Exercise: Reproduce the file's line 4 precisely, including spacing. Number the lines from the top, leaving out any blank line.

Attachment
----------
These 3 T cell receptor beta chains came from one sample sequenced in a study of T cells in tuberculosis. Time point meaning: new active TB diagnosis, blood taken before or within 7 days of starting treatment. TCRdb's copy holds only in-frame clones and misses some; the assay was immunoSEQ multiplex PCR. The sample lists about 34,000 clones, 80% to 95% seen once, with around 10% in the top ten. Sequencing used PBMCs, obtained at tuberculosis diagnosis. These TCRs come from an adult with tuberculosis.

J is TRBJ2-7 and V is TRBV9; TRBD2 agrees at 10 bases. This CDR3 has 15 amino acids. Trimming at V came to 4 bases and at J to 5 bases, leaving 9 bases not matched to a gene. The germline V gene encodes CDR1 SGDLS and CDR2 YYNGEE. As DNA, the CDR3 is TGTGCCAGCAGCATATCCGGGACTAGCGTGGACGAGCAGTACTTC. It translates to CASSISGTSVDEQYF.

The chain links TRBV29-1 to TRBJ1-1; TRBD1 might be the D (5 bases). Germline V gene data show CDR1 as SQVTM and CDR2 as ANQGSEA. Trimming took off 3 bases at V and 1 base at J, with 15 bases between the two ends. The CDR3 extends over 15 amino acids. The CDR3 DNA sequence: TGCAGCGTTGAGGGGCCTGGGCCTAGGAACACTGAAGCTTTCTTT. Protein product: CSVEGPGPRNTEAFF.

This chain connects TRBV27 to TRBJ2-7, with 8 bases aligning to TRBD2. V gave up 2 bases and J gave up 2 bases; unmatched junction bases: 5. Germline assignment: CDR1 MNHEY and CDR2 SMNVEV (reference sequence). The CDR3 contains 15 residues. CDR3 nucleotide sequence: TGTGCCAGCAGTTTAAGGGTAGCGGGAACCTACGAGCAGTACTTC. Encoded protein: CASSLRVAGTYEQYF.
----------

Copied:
This chain connects TRBV27 to TRBJ2-7, with 8 bases aligning to TRBD2. V gave up 2 bases and J gave up 2 bases; unmatched junction bases: 5. Germline assignment: CDR1 MNHEY and CDR2 SMNVEV (reference sequence). The CDR3 contains 15 residues. CDR3 nucleotide sequence: TGTGCCAGCAGTTTAAGGGTAGCGGGAACCTACGAGCAGTACTTC. Encoded protein: CASSLRVAGTYEQYF.